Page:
Sunday, March 29, 2015

Salt Lake Tribune: Mormon Church Lobbying in Utah’s Capitol — Hardball or Light Touch?

Hopefully the Trib will continue to keep the fire to the "800-poind Gorilla's" feet

Interesting story in this morning's Salt Lake Tribune, which follows up on our own our own March 20, 2015 WCF writeup, wherein we called into question certain troubling tactics which LDS leaders and their legislative lobbyists allegedly employ on Utah's Capitol Hill. Here's the Lee Davidson and Matt Canham lede, folks:
Former state Rep. Carl Wimmer has ignited a fiery debate within Utah's political circles by accusing the LDS Church of bullying Mormon lawmakers on such controversial topics as illegal immigration, alcohol and, likely, the new law to protect gay and lesbian residents from workplace and housing discrimination.
A couple of former legislators back Wimmer, who recently left the LDS Church to become an evangelical Christian. A far larger group of Mormon lawmakers — including former Rep. Stephen Sandstrom, who sponsored immigration restrictions the church disliked — say they have never experienced the kind of heavy-handed tactics described by Wimmer in a blog post.
The one-time Herriman lawmaker's claims range from meetings between LDS Church lobbyists and select lawmakers that he compared to Mormon priesthood interviews, to an allegation that his ecclesiastical leader contacted him directly to pressure him to vote for a bill favored by The Church of Jesus Christ of Latter-day Saints.
At its core, debate about Wimmer's assertions show how individual lawmakers respond differently to political persuasion delivered in the name of revered religious leaders. And in a state where more than 80 percent of legislators are Mormon, LDS positions can virtually assure passage of a bill or stop it in its tracks.
Read the full story, folks:
Although this morning's Trib story really doesn't break any new ground beyond the anecdotal evidence which former House Representative Wimmer revealed in his original March 19, blog post, Trib staffers do shine the spotlight on this particularly distressing elemant which also raised our own eyebrows back on March 20:
Additionally, Wimmer said church lobbyists and House leaders conducted meetings to apply pressure that members derisively called "PPIs," or personal priesthood interviews, a name the LDS Church gives to private member consultations held by leaders, and which Wimmer had himself participated in as an elders quorum president.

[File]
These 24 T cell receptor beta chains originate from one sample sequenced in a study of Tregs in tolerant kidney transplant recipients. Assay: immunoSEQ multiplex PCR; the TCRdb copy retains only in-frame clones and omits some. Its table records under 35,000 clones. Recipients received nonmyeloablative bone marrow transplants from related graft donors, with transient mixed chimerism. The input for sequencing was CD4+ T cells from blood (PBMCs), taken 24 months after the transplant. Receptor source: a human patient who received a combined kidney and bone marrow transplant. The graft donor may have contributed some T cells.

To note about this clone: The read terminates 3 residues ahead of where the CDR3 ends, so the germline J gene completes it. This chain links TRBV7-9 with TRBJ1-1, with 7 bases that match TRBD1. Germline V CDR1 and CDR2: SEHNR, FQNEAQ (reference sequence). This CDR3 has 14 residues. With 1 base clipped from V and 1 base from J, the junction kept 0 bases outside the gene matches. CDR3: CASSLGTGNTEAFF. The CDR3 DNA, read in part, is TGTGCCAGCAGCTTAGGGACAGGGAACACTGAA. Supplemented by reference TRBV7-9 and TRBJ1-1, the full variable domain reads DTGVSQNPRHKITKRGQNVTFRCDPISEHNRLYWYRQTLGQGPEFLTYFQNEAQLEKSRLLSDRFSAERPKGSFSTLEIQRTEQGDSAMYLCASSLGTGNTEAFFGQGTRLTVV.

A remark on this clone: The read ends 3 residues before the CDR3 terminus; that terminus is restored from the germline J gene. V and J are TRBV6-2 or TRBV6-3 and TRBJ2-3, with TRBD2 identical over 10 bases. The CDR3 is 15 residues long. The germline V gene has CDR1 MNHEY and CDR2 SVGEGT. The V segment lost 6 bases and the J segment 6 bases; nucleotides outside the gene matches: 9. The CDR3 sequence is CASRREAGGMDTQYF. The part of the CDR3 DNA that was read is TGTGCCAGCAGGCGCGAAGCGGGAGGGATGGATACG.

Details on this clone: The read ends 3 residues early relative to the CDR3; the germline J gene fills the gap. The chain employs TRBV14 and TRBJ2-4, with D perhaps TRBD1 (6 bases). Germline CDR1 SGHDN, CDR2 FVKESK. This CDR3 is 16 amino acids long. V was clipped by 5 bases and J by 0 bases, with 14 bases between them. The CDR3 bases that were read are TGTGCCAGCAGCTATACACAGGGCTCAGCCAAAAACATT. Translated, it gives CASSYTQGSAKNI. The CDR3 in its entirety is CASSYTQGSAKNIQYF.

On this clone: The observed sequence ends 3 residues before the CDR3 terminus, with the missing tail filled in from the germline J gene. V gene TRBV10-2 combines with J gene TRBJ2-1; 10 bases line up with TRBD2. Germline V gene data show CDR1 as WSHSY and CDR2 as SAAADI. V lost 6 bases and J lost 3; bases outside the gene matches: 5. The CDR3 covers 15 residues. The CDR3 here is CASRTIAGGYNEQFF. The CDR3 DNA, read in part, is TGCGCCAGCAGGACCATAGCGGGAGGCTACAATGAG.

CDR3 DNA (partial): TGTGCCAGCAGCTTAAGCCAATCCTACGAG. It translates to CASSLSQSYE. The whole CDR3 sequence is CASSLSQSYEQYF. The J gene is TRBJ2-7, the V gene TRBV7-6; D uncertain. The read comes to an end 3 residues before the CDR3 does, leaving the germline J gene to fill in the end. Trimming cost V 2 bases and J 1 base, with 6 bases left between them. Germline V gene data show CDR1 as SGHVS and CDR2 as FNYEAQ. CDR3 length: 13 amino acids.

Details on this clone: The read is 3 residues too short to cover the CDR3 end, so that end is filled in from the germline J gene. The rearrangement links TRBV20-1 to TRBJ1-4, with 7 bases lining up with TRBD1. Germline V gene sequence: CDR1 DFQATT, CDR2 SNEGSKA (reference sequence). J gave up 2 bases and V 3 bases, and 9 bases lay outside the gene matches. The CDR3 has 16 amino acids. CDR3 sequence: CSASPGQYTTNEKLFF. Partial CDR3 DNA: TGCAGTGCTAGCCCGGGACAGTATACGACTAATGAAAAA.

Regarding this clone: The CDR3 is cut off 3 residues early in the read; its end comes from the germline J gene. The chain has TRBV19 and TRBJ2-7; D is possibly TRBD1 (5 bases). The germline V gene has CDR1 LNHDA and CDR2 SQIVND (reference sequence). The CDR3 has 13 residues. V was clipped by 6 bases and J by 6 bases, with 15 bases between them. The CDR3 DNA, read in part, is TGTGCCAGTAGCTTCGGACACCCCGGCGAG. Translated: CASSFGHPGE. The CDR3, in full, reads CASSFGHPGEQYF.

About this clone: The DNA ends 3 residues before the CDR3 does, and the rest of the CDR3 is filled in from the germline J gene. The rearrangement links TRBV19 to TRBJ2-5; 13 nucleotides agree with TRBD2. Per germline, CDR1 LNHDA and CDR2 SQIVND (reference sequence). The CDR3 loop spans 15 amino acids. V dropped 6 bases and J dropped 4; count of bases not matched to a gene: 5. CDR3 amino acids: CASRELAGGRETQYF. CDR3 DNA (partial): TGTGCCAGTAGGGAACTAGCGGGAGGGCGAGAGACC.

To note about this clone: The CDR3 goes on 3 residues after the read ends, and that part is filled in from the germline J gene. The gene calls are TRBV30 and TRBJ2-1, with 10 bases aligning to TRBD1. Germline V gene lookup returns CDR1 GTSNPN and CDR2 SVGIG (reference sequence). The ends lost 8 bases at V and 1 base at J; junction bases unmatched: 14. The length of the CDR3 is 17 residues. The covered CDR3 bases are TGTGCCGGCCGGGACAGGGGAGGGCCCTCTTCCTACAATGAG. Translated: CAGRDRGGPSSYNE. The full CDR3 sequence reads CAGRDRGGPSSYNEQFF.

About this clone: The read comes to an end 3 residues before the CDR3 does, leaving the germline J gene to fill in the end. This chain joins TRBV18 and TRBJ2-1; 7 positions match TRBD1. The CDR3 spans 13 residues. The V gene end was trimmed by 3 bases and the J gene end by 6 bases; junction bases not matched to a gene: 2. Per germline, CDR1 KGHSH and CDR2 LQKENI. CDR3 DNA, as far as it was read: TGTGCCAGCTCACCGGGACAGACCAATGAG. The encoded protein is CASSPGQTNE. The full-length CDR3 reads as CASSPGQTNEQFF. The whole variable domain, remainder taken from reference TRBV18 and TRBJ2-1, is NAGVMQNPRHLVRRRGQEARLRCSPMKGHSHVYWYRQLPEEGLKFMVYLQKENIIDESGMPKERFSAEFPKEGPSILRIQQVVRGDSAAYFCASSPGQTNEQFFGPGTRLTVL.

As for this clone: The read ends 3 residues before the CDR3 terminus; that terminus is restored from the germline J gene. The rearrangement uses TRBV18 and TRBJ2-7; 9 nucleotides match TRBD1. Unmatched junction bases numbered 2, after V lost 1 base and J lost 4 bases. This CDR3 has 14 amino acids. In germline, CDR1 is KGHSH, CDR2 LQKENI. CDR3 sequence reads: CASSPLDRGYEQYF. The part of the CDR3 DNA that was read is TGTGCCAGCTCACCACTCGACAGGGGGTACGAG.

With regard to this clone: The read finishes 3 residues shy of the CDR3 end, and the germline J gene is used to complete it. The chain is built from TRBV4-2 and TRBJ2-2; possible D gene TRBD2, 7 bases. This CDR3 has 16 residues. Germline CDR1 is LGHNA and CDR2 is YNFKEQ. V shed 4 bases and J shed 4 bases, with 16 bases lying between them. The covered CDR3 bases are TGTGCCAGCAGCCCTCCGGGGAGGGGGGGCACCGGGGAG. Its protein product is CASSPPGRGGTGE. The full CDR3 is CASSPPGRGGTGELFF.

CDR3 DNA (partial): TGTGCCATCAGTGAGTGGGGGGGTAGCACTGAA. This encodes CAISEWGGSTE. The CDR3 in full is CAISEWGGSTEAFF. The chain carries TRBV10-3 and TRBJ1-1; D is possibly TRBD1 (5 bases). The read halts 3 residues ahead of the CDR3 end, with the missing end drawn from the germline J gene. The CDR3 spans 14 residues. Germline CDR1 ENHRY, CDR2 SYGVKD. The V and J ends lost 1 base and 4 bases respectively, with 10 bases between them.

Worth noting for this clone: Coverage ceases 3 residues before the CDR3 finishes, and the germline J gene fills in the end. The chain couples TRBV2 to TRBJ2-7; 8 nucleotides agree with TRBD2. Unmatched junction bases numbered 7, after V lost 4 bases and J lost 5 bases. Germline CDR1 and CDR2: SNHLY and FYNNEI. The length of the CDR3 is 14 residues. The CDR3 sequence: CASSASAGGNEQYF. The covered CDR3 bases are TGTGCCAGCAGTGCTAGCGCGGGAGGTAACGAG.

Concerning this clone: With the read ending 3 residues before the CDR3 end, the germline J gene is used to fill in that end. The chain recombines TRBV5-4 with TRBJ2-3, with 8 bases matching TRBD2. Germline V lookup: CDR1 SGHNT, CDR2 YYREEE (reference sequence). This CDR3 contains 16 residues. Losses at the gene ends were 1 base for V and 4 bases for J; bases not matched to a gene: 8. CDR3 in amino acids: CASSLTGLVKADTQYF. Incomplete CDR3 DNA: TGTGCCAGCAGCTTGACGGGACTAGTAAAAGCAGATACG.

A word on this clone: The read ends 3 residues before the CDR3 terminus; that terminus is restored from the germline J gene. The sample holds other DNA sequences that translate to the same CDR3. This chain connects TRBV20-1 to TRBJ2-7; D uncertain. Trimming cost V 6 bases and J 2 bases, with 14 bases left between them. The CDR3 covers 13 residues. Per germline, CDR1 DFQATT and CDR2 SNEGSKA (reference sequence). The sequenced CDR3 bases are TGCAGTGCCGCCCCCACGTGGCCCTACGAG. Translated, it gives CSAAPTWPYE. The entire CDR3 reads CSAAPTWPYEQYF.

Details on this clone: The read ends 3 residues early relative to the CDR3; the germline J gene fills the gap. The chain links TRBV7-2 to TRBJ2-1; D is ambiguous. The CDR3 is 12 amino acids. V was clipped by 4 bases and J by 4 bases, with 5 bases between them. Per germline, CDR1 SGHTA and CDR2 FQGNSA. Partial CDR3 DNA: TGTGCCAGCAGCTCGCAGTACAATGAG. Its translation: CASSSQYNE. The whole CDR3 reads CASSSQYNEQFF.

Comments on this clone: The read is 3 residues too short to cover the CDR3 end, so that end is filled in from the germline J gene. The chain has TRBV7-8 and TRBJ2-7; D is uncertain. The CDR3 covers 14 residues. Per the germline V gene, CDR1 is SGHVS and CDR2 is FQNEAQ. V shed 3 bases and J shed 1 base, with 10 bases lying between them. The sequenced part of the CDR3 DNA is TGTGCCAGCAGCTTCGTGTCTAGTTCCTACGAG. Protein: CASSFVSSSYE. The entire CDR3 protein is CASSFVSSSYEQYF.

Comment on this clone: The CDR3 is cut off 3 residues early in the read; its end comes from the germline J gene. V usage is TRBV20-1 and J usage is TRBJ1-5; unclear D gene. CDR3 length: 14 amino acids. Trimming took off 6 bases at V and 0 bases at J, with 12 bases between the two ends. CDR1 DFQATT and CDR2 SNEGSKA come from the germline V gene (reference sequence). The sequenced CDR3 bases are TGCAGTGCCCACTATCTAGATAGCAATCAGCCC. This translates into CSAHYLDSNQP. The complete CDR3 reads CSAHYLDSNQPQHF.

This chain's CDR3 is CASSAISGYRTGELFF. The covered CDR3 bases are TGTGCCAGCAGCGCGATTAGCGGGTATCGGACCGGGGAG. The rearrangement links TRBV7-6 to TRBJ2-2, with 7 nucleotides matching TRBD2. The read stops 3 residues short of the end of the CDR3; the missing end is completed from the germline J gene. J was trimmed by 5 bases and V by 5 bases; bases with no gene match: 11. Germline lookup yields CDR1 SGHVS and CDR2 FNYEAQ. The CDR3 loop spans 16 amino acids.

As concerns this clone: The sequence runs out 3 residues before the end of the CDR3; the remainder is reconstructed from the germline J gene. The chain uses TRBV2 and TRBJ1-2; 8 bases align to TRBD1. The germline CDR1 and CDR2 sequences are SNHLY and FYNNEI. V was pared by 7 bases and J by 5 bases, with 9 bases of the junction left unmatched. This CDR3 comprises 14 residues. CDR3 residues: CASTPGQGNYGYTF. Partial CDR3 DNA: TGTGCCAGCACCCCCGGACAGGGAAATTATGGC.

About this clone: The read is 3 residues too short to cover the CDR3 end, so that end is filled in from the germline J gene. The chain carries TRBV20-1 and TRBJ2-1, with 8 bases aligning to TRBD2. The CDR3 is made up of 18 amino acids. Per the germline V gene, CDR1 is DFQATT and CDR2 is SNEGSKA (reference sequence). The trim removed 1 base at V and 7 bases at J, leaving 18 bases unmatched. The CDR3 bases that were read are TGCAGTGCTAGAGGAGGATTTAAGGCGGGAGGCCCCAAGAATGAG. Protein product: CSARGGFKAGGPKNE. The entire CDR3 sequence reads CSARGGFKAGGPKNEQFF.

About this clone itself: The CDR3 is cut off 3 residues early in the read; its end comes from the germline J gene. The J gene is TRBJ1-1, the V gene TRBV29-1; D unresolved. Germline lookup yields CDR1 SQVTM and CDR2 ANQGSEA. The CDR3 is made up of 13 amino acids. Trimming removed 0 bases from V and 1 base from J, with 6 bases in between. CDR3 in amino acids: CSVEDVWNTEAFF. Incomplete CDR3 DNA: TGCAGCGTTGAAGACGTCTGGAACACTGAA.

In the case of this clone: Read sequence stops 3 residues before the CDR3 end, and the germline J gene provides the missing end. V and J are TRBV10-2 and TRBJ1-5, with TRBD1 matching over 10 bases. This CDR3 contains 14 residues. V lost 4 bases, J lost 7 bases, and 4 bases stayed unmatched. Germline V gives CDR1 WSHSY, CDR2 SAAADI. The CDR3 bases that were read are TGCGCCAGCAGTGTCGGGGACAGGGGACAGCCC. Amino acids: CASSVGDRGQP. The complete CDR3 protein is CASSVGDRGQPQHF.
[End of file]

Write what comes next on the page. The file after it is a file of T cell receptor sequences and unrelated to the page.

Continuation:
He said he spoke with a House colleague who told him "what he had just experienced was an intense, closed-door meeting with select members of House leadership and LDS Church lobbyists who made it abundantly clear that when HB116 [the guest-worker bill] came up for a vote, he was to support the bill, period."
Here are a few probing comments from the Trib comments section:
Alex: "I'd say its on a level extremely higher than hardball."
Glen Bryson: "Can we please tax this ridiculous church already? I'm really sick of them using their power to influence legislation that doesn't have anything to do with them in the slightest. How in the blazes is a religion allowed to have lobbyists in the first place?"
Bretyss: "As I was reading what Wimmer said, I thought, "This has the ring of truth." Then when he offered to take a polygraph, the bell rang louder. Thank you, Carl Wimmer? I wish the LDS Church was as honest as you are now."
Kudos to the Trib for picking up on this story and exposing it to their extremely broad Utah reader audience. Hopefully the Trib will continue to keep the fire to the "800-poind Gorilla's" feet, on an issue which should have been broached years ago.


blackrulon said...

I note that a religious orginazition has 7 registered lobbyists

blackrulon said...

You have to start somewhere in decrying the effects of lobbyists on the Utah legislature. Unlike the lobbyists for various industries the LDS lobbyists cover themselves with religion. The importance of Mr. Wimmers reveelation is to tell just how much effort the LDS church put forward in submiting on denying legislation that impacts not only their church but all non members. Not every decision or choice from the COB is a revelation from God but a attempt to make all Utah citizens obey LDS doctrine.

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